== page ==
What do you after you know you have come in contact with Poison Ivy!
Remove and wash your clothes. Strip off your clothes and place them in a plastic garbage bag, if possible. Wash your clothes separately from anything else as soon as possible.
Apply rubbing alcohol. You can apply rubbing alcohol to your skin to dissolve the poison ivy or poison oak oils. Because the toxic oil from the plant seeps into your skin gradually, adding rubbing alcohol to the area will prevent the further spread. It won’t provide immediate relief, but it will stem the spread. You can also use an over-the-counter cleanser like Tecnu or Zanfel.
Rinse the area with cool water. Never use warm or hot water, as this will open your pores and allow more of the toxins to sink in. If you’re able, keep the affected area under cold running water for 10-15 minutes. If you’re outdoors in the woods when you’re exposed to poison ivy or poison oak, then you can rinse your body off in a running stream.
Completely clean the area. Regardless of the location on your body, make sure that it was thoroughly rinsed with water. If you touched the area on your body at all or the poison affected your hands, scrub under your fingernails with a toothbrush in case any oil from the plants was deposited beneath them. Throw the toothbrush away after you’re done.
Don’t scratch the rash. Even though the rash is not contagious, you could break the skin and allow bacteria to enter the wound. Don’t touch or pop any blisters that may form, even if they are weeping. If necessary, cut your nails short and cover the area to keep yourself from scratching it.
- Use a dish soap that is used for oil removal to rinse the area of your rash. Because the toxins have been transferred to your skin in the form of an oil, using an oil-obliterating dish soap may help to reduce the spread of the rash.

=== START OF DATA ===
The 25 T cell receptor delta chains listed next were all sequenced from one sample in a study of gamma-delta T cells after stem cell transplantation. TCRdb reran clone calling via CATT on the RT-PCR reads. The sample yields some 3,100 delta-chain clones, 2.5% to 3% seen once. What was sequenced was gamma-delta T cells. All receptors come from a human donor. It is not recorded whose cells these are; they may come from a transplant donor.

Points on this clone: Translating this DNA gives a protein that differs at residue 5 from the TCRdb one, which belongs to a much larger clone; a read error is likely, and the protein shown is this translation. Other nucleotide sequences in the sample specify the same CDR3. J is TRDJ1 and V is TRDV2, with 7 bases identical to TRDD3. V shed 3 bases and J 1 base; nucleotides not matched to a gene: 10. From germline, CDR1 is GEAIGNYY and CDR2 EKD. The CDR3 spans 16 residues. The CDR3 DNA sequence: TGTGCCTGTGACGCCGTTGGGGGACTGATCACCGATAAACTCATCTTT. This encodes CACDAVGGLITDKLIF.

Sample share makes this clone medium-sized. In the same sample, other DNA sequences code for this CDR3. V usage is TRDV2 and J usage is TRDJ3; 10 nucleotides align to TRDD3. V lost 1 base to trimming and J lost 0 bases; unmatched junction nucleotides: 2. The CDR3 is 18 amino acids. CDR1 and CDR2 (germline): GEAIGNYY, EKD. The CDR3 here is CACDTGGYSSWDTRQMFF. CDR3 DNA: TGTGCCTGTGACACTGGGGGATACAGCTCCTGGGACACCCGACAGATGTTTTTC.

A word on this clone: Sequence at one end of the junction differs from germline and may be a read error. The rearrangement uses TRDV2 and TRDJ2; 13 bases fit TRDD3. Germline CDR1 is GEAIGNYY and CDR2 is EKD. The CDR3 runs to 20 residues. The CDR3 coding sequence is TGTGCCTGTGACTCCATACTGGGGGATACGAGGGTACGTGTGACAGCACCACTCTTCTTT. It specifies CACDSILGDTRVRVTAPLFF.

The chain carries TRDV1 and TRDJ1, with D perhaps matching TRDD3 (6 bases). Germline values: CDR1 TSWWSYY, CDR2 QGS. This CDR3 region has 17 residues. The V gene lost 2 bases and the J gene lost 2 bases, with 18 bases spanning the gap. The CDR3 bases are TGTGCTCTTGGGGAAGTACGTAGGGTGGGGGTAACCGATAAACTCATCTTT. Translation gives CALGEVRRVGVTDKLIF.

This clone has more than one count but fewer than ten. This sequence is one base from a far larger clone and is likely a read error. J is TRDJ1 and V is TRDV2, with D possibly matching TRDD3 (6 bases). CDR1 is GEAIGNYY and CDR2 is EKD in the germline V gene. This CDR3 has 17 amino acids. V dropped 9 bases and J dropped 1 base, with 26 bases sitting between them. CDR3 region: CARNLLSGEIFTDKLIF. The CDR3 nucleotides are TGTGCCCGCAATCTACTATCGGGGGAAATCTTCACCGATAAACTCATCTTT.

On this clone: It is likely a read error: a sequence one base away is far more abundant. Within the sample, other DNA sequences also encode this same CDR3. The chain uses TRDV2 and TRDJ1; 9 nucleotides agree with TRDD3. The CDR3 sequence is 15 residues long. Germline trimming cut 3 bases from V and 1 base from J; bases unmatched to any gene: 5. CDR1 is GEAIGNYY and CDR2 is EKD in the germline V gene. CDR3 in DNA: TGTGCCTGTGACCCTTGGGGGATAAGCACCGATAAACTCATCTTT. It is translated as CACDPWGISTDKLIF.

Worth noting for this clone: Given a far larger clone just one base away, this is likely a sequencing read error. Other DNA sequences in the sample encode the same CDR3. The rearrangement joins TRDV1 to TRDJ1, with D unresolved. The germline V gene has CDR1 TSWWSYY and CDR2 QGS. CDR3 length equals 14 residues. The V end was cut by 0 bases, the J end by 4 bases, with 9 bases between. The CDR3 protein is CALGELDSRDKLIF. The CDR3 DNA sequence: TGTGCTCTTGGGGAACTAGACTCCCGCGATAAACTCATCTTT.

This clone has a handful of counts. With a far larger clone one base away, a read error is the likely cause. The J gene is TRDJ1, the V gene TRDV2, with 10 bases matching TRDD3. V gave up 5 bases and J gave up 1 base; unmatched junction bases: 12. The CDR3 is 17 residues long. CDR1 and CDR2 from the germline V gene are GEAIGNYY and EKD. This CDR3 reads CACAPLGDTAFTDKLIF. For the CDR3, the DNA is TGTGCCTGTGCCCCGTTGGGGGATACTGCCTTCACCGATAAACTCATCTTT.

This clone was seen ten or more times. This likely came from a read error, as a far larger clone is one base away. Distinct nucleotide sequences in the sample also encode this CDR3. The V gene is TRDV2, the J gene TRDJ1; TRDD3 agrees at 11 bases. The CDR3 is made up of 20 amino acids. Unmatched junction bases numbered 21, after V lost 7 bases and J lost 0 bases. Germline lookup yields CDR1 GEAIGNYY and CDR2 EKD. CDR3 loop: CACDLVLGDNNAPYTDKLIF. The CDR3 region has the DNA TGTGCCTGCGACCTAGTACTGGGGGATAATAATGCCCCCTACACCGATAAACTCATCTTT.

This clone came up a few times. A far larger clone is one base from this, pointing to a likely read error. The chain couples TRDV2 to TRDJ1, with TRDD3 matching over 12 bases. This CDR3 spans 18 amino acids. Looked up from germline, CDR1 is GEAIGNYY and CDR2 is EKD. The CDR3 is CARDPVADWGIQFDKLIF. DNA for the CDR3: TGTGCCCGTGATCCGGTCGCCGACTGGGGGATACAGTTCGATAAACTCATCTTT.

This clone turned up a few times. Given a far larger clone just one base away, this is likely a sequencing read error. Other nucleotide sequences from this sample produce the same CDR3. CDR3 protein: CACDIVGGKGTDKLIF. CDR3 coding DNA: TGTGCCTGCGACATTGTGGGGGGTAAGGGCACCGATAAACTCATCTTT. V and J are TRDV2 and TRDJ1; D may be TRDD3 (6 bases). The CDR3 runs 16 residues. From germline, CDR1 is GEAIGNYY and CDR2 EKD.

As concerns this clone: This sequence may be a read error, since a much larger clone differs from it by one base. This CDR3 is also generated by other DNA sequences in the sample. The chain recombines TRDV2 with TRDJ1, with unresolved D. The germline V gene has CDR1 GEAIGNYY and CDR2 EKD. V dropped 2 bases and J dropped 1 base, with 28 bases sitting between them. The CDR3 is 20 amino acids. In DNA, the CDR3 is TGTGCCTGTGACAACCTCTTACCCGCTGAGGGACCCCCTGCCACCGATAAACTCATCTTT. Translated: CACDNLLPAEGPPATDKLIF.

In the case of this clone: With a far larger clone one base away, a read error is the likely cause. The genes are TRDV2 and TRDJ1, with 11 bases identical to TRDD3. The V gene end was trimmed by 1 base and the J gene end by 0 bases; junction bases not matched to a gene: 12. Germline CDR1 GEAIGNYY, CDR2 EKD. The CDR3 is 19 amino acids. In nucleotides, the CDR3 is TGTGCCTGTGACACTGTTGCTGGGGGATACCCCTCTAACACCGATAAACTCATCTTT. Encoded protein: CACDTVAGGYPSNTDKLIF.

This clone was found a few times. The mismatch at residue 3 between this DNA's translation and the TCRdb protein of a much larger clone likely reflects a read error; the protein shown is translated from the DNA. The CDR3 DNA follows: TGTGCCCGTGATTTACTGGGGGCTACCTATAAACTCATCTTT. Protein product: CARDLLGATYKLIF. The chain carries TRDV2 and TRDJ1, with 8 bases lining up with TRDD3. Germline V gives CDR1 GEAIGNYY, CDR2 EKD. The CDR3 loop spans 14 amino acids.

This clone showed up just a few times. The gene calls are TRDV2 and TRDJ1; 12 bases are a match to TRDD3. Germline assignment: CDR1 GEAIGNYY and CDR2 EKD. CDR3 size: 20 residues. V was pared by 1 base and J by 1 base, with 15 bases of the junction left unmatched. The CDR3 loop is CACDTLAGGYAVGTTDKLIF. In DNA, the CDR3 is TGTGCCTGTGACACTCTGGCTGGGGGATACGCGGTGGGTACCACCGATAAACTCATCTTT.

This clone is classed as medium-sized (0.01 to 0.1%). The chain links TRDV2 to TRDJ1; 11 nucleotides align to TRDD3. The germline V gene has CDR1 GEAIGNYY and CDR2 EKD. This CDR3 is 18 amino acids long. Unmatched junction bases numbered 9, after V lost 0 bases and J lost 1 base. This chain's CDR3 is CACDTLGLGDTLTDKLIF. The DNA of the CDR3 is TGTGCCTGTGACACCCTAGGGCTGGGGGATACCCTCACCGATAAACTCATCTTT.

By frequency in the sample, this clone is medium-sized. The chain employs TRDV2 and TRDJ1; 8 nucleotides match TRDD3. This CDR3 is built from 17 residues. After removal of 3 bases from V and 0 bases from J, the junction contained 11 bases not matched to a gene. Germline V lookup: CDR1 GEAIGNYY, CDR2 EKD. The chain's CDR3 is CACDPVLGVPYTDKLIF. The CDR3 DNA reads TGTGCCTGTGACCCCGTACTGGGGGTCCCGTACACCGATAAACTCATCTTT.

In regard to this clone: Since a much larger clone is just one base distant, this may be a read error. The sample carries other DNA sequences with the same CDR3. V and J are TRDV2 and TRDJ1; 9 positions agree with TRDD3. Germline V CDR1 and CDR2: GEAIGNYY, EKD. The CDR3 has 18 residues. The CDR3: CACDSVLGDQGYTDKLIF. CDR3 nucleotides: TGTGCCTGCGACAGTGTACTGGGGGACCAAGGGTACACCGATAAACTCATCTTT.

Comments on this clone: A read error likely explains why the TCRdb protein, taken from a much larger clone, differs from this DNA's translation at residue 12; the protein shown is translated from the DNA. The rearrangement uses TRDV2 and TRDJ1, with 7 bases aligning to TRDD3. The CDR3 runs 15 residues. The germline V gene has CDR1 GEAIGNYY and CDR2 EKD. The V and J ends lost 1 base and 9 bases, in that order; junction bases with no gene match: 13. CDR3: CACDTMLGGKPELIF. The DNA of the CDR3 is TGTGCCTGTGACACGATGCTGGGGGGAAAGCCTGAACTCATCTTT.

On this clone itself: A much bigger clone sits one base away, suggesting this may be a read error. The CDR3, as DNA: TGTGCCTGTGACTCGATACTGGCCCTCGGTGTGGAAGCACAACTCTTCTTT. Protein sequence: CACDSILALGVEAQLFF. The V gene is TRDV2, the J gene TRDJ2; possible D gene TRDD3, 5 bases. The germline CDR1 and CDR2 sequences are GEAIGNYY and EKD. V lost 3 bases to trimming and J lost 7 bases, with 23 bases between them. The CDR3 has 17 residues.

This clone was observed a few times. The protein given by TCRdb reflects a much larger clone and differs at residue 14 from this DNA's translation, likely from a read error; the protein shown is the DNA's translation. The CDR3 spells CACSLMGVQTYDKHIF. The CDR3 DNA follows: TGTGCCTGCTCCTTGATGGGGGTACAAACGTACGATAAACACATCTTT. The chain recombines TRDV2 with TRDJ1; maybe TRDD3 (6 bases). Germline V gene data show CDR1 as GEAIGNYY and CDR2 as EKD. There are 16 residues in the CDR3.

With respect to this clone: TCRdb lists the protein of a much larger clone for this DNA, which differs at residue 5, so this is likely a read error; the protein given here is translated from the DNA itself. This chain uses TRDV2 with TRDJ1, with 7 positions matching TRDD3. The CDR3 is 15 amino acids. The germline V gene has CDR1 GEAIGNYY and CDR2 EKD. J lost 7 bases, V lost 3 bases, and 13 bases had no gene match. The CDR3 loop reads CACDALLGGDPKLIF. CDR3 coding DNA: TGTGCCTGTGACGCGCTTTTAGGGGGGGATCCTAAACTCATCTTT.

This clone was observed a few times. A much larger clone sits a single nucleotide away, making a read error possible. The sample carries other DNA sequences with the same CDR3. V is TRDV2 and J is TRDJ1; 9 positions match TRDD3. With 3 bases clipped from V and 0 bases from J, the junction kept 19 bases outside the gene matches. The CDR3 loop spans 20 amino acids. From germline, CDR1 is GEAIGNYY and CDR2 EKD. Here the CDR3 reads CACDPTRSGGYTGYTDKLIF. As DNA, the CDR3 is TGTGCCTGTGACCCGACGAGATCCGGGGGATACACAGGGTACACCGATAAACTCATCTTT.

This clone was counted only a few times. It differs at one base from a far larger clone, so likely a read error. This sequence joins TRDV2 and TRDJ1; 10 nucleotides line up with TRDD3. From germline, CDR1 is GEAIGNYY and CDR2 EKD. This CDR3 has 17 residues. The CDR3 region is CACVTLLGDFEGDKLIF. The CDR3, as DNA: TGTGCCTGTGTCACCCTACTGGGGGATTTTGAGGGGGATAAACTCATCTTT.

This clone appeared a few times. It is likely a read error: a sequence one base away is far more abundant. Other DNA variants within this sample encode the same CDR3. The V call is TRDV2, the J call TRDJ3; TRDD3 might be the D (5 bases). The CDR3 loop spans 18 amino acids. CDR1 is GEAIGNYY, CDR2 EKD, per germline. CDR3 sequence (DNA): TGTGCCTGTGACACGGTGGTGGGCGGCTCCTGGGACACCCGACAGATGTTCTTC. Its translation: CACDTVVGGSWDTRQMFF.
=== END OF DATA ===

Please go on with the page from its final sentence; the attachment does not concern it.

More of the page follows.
- If you use a towel to dry yourself after washing the affected area, be sure to wash the towel with the rest of your exposed clothes immediately after use.
Other suggestions on How to Stop Poison Icy from Itching
- Although the rash does not spread through blister fluid, try not to scratch blisters. Scratching may cause a bacterial infection.
- Apply wet compresses or soak the area in cool water for 15 to 30 minutes several times a day. Do this for 1 to 4 days until the itching and blistering improve. Compresses or soaking water may include:
- Vinegar mixed with water.
- Burow’s solution (aluminum acetate). Apply as a compress during the blistering stage. Be sure to stop using this solution if any irritation occurs.
- Take short, cool baths with or without an oatmeal additive (such as Aveeno).
- Wear cotton or silk clothing. Avoid wearing wool and acrylic fabrics next to yourskin.
- Use as little soap as possible. Use gentle soaps, such as Basis, Cetaphil, Dove, or Oil of Olay. Avoid deodorant soaps when you have the rash.
- Avoid dry skin, which makes the itching caused by the rash worse. Apply a moisturizer or calamine lotion to the skin while it is damp. Watch closely for excessive drying, which may occur when calamine lotion is used for an extended period. For more information, see the topic Dry Skin and Itching.
Over-the-counter antihistamine pills or tablets such as Benadryl(diphenhydramine) and prescription antihistamine pills such as Vistaril(hydroxyzine).
Tecnu Poison Ivy Cream works Great at stopping the Pain!
If it’s really bad,
- Corticosteroid pills (usually prednisone) can dramatically reduce the symptoms caused by a strong reaction to poison ivy, oak, or sumac. Oral corticosteroids generally work better than other forms of these medicines for poison ivy, oak, or sumac. And they are usually taken until the symptoms are gone. How much medicine you take and for how long often depends on how soon you seek help after the rash appears.
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